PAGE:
Control of Rupert is virtually identical to that in The Toymaker's Party, with the same jumping action, but this time he can duck. Both jumping and ducking prove incredibly handy on later screens, when a mutant snowman with an evil grin does his best to top you by throwing deadly snowballs in your direction. If Rupert is hit and is unfortunate enough to be standing on a top platform, then he's sent tumbling gracefully back to earth. Other hazards worth watching out for are the icy patches on the floors of some screens, very similar to those that break so many old biddies' bones over the yuletide season. These patches send Rupert into a slide should his feet touch them. Apart from robbing you of ice pills, bumping into an Ice Palace minion also sends you bouncing off to the left or right and more often than not you end up hitting another minion.

Once you've filled the four boxes in the status section with rescued pals, it's onto a further four screens, only this time you have to collect clothing scattered about the screen before rescuing one of Rupert's buddies. This means finishing eight sheets to free all four friends for good.

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I'm not sure at which age group the
Rupert games are aimed, but as far as gameplay goes they seem to be fit for the younger player. As with Quicksilva's previous Rupert release, the graphics and sound are of a high standard, especially the former. The backdrops are beautifully defined, as are the sprites, and the game has a very pleasant appearance. Unfortunately, Rupert and the Ice Palace isn't so interesting to play as it is to look at. Hopefully Quicksilva will try something new with our furry friend in his third game rather than repeating themselves as they have done with his second.
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Presentation
76%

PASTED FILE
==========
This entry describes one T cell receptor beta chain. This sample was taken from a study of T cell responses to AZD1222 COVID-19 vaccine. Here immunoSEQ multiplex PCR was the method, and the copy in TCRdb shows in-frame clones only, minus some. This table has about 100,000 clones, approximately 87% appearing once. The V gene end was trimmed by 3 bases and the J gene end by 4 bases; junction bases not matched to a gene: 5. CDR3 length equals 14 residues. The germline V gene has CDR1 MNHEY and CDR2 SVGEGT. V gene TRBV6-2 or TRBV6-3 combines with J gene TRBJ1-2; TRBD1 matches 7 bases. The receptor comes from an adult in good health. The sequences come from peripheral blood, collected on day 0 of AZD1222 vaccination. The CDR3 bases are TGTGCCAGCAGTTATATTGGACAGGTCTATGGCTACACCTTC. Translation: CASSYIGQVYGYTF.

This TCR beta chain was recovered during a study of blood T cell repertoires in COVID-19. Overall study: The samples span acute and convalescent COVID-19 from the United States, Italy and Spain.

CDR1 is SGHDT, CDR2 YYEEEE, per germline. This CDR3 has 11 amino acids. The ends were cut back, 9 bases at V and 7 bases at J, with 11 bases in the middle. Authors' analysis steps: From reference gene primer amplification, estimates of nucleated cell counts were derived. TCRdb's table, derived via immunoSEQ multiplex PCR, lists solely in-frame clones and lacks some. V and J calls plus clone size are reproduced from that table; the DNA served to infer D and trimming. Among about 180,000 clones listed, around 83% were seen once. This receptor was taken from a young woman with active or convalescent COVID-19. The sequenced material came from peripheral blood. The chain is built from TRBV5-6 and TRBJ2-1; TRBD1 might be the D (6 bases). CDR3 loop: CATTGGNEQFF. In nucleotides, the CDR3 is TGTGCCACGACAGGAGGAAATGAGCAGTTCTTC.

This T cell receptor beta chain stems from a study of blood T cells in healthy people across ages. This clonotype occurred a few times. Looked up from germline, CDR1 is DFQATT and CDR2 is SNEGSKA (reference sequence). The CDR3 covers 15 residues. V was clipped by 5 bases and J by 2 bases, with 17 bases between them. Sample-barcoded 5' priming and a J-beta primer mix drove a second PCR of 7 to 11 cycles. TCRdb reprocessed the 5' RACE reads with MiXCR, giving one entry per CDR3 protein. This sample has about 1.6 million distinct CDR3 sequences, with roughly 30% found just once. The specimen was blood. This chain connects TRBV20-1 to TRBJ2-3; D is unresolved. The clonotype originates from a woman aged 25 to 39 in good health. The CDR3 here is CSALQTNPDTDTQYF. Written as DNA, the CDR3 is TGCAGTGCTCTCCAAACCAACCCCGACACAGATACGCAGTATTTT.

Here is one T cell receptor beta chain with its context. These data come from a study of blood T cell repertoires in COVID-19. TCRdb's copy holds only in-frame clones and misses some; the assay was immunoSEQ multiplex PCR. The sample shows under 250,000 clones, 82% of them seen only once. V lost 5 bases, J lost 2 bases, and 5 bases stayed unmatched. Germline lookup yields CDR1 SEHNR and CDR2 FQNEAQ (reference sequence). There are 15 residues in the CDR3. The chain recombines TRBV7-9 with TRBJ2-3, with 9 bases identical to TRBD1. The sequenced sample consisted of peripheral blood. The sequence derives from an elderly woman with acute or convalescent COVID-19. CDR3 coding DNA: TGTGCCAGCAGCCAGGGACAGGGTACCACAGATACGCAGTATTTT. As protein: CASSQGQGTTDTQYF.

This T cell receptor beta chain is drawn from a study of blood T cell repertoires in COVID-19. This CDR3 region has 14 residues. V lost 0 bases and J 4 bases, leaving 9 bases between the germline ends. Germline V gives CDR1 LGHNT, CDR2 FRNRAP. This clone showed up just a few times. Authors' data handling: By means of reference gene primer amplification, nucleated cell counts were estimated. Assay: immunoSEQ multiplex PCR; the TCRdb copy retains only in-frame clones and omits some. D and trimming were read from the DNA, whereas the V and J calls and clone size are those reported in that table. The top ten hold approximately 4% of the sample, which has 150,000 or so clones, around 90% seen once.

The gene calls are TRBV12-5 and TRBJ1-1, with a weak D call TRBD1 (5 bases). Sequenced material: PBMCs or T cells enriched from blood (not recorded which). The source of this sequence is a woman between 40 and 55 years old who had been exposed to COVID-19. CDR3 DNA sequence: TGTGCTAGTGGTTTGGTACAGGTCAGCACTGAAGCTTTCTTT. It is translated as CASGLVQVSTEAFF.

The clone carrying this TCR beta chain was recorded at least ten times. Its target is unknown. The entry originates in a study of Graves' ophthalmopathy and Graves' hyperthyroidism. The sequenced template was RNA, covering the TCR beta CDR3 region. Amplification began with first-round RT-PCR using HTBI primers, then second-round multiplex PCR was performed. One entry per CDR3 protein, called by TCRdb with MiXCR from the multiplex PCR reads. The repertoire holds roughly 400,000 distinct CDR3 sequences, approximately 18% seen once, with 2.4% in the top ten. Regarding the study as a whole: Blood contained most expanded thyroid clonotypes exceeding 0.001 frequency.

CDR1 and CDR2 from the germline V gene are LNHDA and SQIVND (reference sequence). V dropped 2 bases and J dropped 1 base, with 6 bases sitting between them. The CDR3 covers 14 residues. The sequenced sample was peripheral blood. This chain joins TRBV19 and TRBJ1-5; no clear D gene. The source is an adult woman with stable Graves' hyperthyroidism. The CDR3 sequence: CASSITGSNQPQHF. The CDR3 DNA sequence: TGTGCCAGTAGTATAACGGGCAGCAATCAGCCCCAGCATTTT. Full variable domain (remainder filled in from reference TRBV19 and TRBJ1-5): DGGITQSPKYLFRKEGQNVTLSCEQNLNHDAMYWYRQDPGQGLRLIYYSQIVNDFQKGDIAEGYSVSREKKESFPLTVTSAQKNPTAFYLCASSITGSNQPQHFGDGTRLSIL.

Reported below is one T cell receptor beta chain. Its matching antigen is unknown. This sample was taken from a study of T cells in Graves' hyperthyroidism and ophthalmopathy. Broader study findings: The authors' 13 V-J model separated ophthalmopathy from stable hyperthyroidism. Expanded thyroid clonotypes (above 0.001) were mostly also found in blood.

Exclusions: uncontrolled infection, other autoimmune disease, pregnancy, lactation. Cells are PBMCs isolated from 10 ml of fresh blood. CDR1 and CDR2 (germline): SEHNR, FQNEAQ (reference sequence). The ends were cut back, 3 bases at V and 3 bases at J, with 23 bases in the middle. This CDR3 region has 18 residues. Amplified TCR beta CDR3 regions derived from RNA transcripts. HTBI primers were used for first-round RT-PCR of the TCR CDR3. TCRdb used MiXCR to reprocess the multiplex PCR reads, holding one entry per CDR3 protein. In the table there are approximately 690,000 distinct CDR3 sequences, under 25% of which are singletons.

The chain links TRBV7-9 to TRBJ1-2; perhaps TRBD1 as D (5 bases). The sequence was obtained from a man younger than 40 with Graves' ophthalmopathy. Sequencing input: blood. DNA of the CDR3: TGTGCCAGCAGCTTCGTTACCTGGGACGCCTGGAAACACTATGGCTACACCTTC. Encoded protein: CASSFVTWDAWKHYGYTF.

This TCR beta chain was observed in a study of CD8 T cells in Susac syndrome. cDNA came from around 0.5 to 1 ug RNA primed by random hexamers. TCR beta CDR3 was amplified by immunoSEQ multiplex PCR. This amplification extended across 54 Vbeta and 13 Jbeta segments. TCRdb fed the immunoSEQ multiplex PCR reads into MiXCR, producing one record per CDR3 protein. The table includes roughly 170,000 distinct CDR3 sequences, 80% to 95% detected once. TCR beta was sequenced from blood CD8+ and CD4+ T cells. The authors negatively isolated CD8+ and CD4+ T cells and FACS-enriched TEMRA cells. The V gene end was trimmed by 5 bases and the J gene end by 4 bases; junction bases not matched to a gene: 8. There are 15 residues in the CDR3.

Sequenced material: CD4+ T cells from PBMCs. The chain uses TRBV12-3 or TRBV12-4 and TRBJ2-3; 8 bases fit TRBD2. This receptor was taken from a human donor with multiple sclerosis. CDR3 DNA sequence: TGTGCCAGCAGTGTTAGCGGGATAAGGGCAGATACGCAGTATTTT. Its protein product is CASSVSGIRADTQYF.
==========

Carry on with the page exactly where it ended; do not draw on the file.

Really pretty attract mode but no options.

 

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I'm afraid Quicksilva's latest release is just as bland as their last. The graphics, once again, are very pretty indeed, but the game structure just belongs in the stone age of design. The different sheets don't offer very much in the way of challenge and after a while the compulsion to see the next screen soon dies. There is some frustration appeal since the game really works against you, when getting killed everything is reset. An annoying feature is the inability to start anywhere but the first screen. Overall, a poor release with an amazing potential that seems to have been overlooked.
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Graphics 88%

Big, beautiful, detailed sprites and backgrounds
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Sound 75%
Lots of very good little jingles
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Hookability 55%
Very easy to get into as it's so simple.

Lastability 48%
All the screens are basically the same.

Value For Money 48%
A pretty, but extremely basic game.

Overall 55%
Graphics and sound maketh not a game.
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Htmlized by Dimitris Kiminas (28 Dec 2003)